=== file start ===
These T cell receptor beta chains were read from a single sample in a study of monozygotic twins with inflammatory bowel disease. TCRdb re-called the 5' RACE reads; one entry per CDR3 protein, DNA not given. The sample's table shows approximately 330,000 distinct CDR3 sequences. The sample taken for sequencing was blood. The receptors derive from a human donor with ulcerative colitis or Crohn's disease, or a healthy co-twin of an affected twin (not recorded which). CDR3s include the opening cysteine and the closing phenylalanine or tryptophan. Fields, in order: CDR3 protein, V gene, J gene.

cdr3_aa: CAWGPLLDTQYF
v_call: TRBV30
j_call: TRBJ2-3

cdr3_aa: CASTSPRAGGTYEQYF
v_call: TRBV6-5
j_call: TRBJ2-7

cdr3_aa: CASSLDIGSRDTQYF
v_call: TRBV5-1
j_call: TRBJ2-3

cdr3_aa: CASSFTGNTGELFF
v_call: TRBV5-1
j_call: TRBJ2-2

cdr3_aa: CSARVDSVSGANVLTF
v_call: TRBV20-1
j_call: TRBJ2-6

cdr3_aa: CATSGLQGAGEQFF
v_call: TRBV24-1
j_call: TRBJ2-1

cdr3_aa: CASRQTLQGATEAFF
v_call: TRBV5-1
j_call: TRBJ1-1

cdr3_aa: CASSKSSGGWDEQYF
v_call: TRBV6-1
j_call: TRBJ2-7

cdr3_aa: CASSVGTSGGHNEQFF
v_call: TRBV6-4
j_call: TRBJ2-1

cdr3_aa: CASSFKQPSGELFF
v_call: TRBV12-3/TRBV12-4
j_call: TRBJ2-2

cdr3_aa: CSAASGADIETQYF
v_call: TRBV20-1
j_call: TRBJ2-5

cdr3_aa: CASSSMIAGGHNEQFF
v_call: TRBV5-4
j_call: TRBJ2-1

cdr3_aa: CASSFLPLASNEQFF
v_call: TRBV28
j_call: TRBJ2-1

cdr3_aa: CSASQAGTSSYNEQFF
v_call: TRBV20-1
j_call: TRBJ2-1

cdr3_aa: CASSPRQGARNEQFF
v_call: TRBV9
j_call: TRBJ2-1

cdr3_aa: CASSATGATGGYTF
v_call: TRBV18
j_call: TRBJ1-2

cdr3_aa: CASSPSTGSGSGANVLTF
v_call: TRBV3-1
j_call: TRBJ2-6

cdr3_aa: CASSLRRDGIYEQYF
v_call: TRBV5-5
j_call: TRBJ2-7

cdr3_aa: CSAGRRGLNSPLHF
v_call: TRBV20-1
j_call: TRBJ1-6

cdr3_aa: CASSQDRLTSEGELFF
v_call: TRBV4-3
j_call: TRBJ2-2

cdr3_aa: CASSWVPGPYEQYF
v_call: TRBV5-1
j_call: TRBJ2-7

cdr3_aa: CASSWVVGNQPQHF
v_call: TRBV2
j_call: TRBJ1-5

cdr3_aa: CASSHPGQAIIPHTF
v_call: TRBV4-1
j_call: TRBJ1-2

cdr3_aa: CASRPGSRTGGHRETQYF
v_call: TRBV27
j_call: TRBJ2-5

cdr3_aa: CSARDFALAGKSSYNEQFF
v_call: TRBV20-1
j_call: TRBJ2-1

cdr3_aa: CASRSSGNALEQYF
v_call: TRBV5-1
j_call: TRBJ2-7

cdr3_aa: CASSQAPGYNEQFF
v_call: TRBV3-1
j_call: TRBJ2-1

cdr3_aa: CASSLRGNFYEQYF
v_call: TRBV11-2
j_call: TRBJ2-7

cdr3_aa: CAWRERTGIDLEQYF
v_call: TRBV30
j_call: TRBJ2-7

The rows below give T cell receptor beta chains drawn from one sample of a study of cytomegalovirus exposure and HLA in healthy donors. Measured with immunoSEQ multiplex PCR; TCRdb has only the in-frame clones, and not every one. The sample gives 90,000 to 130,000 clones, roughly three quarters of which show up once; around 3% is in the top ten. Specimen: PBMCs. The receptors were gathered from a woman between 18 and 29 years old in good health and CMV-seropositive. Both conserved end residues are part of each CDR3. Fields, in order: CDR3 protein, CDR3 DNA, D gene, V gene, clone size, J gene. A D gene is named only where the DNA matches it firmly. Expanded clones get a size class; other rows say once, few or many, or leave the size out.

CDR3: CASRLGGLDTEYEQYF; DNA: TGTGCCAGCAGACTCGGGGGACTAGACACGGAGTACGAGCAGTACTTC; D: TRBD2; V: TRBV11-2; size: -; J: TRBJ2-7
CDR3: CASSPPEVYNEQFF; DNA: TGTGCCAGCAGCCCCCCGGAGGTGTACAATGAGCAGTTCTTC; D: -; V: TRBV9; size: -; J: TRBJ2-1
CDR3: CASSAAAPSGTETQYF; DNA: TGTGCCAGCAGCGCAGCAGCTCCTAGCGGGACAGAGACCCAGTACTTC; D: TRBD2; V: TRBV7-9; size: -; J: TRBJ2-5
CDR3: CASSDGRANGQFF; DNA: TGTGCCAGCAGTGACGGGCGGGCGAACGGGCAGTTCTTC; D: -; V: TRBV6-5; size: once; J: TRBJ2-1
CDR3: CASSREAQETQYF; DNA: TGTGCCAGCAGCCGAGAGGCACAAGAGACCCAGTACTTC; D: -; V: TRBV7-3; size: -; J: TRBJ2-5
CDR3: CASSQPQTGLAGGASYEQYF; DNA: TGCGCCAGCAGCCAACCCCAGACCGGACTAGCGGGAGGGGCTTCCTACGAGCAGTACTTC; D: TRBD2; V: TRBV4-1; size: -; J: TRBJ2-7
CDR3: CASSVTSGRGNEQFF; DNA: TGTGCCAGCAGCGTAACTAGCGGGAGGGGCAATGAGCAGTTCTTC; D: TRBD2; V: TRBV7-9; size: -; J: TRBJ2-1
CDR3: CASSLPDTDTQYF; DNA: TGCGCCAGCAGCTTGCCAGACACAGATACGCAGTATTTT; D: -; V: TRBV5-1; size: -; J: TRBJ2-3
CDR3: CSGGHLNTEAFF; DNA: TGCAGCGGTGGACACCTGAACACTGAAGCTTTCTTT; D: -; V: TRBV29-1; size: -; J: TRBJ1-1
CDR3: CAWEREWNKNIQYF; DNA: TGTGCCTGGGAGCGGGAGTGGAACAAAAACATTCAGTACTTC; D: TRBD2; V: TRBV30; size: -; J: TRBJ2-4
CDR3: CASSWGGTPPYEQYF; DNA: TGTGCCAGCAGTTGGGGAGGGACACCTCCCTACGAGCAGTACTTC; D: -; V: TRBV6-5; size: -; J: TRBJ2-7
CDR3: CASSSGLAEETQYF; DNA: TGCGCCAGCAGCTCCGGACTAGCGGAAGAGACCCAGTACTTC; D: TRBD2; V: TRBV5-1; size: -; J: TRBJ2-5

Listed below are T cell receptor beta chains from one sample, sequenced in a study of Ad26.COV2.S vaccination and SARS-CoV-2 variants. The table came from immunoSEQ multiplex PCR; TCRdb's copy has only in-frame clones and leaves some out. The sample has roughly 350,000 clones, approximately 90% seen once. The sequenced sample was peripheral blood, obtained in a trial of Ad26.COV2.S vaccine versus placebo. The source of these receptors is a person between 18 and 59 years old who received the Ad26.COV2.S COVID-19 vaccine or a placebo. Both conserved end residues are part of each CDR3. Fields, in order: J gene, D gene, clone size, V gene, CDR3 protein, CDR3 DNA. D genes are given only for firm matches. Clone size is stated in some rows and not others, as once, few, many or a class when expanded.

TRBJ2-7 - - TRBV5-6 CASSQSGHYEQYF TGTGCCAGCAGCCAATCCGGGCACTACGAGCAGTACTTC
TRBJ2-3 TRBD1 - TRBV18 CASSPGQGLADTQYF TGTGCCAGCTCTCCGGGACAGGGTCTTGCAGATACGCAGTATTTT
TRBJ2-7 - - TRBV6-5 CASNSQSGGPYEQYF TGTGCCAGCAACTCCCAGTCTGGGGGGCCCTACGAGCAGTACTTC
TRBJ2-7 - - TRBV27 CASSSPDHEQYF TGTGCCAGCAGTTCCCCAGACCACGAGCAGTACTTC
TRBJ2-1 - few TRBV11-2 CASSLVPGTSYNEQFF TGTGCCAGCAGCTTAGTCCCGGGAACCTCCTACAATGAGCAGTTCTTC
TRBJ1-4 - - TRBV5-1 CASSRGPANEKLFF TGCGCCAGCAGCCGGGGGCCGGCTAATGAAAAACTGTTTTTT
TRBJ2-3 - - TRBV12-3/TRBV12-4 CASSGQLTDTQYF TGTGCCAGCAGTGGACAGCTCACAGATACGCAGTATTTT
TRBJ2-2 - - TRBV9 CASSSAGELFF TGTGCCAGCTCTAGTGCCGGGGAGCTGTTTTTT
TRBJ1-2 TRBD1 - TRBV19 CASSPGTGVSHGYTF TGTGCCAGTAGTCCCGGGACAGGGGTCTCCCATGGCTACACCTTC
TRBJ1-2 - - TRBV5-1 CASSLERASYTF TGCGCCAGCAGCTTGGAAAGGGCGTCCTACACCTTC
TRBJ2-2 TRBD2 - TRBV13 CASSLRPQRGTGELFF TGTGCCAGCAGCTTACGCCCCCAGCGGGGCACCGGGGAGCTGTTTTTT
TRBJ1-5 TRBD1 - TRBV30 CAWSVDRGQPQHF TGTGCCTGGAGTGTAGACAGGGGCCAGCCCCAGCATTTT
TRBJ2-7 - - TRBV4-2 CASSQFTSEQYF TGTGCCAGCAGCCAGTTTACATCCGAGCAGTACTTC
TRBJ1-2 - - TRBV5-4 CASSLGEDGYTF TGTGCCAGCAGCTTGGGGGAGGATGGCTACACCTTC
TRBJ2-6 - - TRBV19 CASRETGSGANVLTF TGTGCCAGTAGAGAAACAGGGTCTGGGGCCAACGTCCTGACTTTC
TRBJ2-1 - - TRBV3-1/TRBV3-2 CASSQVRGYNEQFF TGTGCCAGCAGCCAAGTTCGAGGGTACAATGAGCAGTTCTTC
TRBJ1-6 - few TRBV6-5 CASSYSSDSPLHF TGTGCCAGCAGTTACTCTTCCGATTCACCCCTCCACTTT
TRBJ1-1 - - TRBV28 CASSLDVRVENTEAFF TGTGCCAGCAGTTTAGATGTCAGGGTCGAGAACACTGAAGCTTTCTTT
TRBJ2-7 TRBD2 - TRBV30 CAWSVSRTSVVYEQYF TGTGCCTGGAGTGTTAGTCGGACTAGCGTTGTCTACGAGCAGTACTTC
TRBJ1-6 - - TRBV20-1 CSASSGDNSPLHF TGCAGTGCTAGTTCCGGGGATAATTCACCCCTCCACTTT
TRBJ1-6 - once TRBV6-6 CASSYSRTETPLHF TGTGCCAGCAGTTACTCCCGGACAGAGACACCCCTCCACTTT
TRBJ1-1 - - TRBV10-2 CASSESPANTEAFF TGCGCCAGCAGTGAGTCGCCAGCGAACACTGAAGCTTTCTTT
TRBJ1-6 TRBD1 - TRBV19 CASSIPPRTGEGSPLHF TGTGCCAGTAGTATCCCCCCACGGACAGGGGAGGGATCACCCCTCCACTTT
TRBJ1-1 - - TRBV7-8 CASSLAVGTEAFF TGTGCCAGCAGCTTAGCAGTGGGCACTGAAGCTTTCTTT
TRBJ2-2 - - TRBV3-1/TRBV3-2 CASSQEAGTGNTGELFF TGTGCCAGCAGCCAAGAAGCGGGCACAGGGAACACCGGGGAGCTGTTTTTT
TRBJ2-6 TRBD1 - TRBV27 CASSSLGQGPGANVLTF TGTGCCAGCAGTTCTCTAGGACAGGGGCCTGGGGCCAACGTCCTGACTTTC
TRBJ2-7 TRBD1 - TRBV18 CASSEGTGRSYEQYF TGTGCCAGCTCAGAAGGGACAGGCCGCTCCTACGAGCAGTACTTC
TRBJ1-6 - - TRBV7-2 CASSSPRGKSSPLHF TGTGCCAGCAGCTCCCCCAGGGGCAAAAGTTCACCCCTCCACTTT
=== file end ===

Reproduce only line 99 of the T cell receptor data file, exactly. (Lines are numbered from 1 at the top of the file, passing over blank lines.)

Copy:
CDR3: CAWEREWNKNIQYF; DNA: TGTGCCTGGGAGCGGGAGTGGAACAAAAACATTCAGTACTTC; D: TRBD2; V: TRBV30; size: -; J: TRBJ2-4